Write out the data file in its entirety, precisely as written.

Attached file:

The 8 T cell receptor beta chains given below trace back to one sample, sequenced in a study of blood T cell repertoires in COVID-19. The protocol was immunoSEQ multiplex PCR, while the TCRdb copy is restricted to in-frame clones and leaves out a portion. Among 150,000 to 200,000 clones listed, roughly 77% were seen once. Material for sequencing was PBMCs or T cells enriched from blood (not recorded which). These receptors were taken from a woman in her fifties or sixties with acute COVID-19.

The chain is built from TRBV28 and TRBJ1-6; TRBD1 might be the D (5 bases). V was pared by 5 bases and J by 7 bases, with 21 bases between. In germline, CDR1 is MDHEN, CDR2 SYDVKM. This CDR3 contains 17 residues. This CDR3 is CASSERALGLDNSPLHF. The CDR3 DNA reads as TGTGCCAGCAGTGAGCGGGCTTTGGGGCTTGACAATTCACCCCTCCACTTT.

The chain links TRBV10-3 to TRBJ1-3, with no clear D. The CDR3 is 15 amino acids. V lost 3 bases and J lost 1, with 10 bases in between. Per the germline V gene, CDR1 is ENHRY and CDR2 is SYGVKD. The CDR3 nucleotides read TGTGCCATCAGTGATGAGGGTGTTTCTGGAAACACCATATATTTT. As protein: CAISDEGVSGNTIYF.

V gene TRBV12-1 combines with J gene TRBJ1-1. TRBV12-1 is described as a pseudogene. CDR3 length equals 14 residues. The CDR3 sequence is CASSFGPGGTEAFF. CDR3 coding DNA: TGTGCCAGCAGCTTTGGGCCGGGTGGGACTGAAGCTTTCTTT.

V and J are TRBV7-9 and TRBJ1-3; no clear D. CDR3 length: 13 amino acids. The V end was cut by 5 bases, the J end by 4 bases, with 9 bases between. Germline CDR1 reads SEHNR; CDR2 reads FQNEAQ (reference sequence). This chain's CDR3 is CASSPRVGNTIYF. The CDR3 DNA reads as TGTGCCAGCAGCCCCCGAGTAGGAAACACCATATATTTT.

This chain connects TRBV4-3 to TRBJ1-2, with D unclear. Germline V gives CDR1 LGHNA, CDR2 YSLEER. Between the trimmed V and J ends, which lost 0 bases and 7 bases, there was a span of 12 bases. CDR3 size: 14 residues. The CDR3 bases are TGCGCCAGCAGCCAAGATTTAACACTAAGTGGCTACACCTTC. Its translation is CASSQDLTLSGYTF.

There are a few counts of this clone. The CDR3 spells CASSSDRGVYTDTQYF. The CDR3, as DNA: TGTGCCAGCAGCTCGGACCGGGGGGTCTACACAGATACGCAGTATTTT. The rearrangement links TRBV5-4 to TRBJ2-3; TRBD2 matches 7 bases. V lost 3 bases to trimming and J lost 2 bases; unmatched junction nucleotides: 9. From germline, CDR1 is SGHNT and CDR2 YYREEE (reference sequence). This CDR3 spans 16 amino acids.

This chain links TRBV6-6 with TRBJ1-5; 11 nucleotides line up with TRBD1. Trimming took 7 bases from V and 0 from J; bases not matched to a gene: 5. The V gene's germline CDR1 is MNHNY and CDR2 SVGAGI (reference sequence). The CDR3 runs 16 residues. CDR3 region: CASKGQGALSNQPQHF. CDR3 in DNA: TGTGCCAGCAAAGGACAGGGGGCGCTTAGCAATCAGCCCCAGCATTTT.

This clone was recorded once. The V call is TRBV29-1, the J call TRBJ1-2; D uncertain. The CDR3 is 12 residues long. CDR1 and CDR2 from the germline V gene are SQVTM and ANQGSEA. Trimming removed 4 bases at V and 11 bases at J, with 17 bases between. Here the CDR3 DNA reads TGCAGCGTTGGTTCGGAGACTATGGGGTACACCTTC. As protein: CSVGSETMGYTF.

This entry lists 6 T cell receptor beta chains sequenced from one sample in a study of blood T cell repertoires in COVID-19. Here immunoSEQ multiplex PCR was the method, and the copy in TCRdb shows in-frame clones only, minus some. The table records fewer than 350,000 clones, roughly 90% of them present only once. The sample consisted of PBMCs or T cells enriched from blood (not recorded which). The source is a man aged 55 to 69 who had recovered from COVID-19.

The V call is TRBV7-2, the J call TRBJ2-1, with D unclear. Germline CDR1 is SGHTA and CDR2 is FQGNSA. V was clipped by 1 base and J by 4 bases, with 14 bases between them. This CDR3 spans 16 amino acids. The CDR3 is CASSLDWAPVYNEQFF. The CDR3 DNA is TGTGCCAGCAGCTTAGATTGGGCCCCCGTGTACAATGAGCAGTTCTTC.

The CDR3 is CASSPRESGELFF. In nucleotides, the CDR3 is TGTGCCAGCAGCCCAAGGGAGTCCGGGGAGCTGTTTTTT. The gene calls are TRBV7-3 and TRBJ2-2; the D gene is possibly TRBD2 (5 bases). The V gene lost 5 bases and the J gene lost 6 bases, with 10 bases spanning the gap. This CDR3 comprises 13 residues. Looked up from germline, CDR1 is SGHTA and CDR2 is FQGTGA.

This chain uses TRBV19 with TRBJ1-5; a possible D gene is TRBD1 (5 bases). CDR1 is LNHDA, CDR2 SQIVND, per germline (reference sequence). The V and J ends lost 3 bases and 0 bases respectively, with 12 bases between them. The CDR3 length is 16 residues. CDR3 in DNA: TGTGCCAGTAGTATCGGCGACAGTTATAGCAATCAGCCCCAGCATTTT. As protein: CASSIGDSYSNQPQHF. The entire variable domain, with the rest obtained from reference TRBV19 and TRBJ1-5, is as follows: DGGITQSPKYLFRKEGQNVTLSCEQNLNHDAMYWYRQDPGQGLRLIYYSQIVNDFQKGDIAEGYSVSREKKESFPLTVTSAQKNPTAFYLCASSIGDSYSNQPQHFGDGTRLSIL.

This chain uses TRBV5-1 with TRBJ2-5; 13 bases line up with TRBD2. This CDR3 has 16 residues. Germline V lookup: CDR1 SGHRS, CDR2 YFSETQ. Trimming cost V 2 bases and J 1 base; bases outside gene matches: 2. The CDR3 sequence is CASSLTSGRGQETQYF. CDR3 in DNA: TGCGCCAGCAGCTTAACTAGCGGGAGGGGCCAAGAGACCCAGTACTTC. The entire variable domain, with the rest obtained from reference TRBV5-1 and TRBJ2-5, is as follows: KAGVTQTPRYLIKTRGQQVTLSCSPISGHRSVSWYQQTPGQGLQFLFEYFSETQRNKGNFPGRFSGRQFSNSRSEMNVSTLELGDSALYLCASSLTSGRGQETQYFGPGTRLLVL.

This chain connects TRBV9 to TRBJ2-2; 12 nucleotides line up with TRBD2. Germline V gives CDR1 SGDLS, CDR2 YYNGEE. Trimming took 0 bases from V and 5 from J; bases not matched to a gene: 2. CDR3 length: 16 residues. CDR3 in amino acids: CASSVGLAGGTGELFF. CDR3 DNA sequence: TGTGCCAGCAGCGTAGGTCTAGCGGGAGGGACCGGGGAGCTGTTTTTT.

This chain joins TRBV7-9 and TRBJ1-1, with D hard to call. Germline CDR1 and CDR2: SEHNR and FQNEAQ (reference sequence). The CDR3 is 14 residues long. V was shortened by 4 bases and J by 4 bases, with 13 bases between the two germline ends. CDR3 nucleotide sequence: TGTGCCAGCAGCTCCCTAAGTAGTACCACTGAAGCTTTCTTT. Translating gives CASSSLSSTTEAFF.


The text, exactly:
The 8 T cell receptor beta chains given below trace back to one sample, sequenced in a study of blood T cell repertoires in COVID-19. The protocol was immunoSEQ multiplex PCR, while the TCRdb copy is restricted to in-frame clones and leaves out a portion. Among 150,000 to 200,000 clones listed, roughly 77% were seen once. Material for sequencing was PBMCs or T cells enriched from blood (not recorded which). These receptors were taken from a woman in her fifties or sixties with acute COVID-19.

The chain is built from TRBV28 and TRBJ1-6; TRBD1 might be the D (5 bases). V was pared by 5 bases and J by 7 bases, with 21 bases between. In germline, CDR1 is MDHEN, CDR2 SYDVKM. This CDR3 contains 17 residues. This CDR3 is CASSERALGLDNSPLHF. The CDR3 DNA reads as TGTGCCAGCAGTGAGCGGGCTTTGGGGCTTGACAATTCACCCCTCCACTTT.

The chain links TRBV10-3 to TRBJ1-3, with no clear D. The CDR3 is 15 amino acids. V lost 3 bases and J lost 1, with 10 bases in between. Per the germline V gene, CDR1 is ENHRY and CDR2 is SYGVKD. The CDR3 nucleotides read TGTGCCATCAGTGATGAGGGTGTTTCTGGAAACACCATATATTTT. As protein: CAISDEGVSGNTIYF.

V gene TRBV12-1 combines with J gene TRBJ1-1. TRBV12-1 is described as a pseudogene. CDR3 length equals 14 residues. The CDR3 sequence is CASSFGPGGTEAFF. CDR3 coding DNA: TGTGCCAGCAGCTTTGGGCCGGGTGGGACTGAAGCTTTCTTT.

V and J are TRBV7-9 and TRBJ1-3; no clear D. CDR3 length: 13 amino acids. The V end was cut by 5 bases, the J end by 4 bases, with 9 bases between. Germline CDR1 reads SEHNR; CDR2 reads FQNEAQ (reference sequence). This chain's CDR3 is CASSPRVGNTIYF. The CDR3 DNA reads as TGTGCCAGCAGCCCCCGAGTAGGAAACACCATATATTTT.

This chain connects TRBV4-3 to TRBJ1-2, with D unclear. Germline V gives CDR1 LGHNA, CDR2 YSLEER. Between the trimmed V and J ends, which lost 0 bases and 7 bases, there was a span of 12 bases. CDR3 size: 14 residues. The CDR3 bases are TGCGCCAGCAGCCAAGATTTAACACTAAGTGGCTACACCTTC. Its translation is CASSQDLTLSGYTF.

There are a few counts of this clone. The CDR3 spells CASSSDRGVYTDTQYF. The CDR3, as DNA: TGTGCCAGCAGCTCGGACCGGGGGGTCTACACAGATACGCAGTATTTT. The rearrangement links TRBV5-4 to TRBJ2-3; TRBD2 matches 7 bases. V lost 3 bases to trimming and J lost 2 bases; unmatched junction nucleotides: 9. From germline, CDR1 is SGHNT and CDR2 YYREEE (reference sequence). This CDR3 spans 16 amino acids.

This chain links TRBV6-6 with TRBJ1-5; 11 nucleotides line up with TRBD1. Trimming took 7 bases from V and 0 from J; bases not matched to a gene: 5. The V gene's germline CDR1 is MNHNY and CDR2 SVGAGI (reference sequence). The CDR3 runs 16 residues. CDR3 region: CASKGQGALSNQPQHF. CDR3 in DNA: TGTGCCAGCAAAGGACAGGGGGCGCTTAGCAATCAGCCCCAGCATTTT.

This clone was recorded once. The V call is TRBV29-1, the J call TRBJ1-2; D uncertain. The CDR3 is 12 residues long. CDR1 and CDR2 from the germline V gene are SQVTM and ANQGSEA. Trimming removed 4 bases at V and 11 bases at J, with 17 bases between. Here the CDR3 DNA reads TGCAGCGTTGGTTCGGAGACTATGGGGTACACCTTC. As protein: CSVGSETMGYTF.

This entry lists 6 T cell receptor beta chains sequenced from one sample in a study of blood T cell repertoires in COVID-19. Here immunoSEQ multiplex PCR was the method, and the copy in TCRdb shows in-frame clones only, minus some. The table records fewer than 350,000 clones, roughly 90% of them present only once. The sample consisted of PBMCs or T cells enriched from blood (not recorded which). The source is a man aged 55 to 69 who had recovered from COVID-19.

The V call is TRBV7-2, the J call TRBJ2-1, with D unclear. Germline CDR1 is SGHTA and CDR2 is FQGNSA. V was clipped by 1 base and J by 4 bases, with 14 bases between them. This CDR3 spans 16 amino acids. The CDR3 is CASSLDWAPVYNEQFF. The CDR3 DNA is TGTGCCAGCAGCTTAGATTGGGCCCCCGTGTACAATGAGCAGTTCTTC.

The CDR3 is CASSPRESGELFF. In nucleotides, the CDR3 is TGTGCCAGCAGCCCAAGGGAGTCCGGGGAGCTGTTTTTT. The gene calls are TRBV7-3 and TRBJ2-2; the D gene is possibly TRBD2 (5 bases). The V gene lost 5 bases and the J gene lost 6 bases, with 10 bases spanning the gap. This CDR3 comprises 13 residues. Looked up from germline, CDR1 is SGHTA and CDR2 is FQGTGA.

This chain uses TRBV19 with TRBJ1-5; a possible D gene is TRBD1 (5 bases). CDR1 is LNHDA, CDR2 SQIVND, per germline (reference sequence). The V and J ends lost 3 bases and 0 bases respectively, with 12 bases between them. The CDR3 length is 16 residues. CDR3 in DNA: TGTGCCAGTAGTATCGGCGACAGTTATAGCAATCAGCCCCAGCATTTT. As protein: CASSIGDSYSNQPQHF. The entire variable domain, with the rest obtained from reference TRBV19 and TRBJ1-5, is as follows: DGGITQSPKYLFRKEGQNVTLSCEQNLNHDAMYWYRQDPGQGLRLIYYSQIVNDFQKGDIAEGYSVSREKKESFPLTVTSAQKNPTAFYLCASSIGDSYSNQPQHFGDGTRLSIL.

This chain uses TRBV5-1 with TRBJ2-5; 13 bases line up with TRBD2. This CDR3 has 16 residues. Germline V lookup: CDR1 SGHRS, CDR2 YFSETQ. Trimming cost V 2 bases and J 1 base; bases outside gene matches: 2. The CDR3 sequence is CASSLTSGRGQETQYF. CDR3 in DNA: TGCGCCAGCAGCTTAACTAGCGGGAGGGGCCAAGAGACCCAGTACTTC. The entire variable domain, with the rest obtained from reference TRBV5-1 and TRBJ2-5, is as follows: KAGVTQTPRYLIKTRGQQVTLSCSPISGHRSVSWYQQTPGQGLQFLFEYFSETQRNKGNFPGRFSGRQFSNSRSEMNVSTLELGDSALYLCASSLTSGRGQETQYFGPGTRLLVL.

This chain connects TRBV9 to TRBJ2-2; 12 nucleotides line up with TRBD2. Germline V gives CDR1 SGDLS, CDR2 YYNGEE. Trimming took 0 bases from V and 5 from J; bases not matched to a gene: 2. CDR3 length: 16 residues. CDR3 in amino acids: CASSVGLAGGTGELFF. CDR3 DNA sequence: TGTGCCAGCAGCGTAGGTCTAGCGGGAGGGACCGGGGAGCTGTTTTTT.

This chain joins TRBV7-9 and TRBJ1-1, with D hard to call. Germline CDR1 and CDR2: SEHNR and FQNEAQ (reference sequence). The CDR3 is 14 residues long. V was shortened by 4 bases and J by 4 bases, with 13 bases between the two germline ends. CDR3 nucleotide sequence: TGTGCCAGCAGCTCCCTAAGTAGTACCACTGAAGCTTTCTTT. Translating gives CASSSLSSTTEAFF.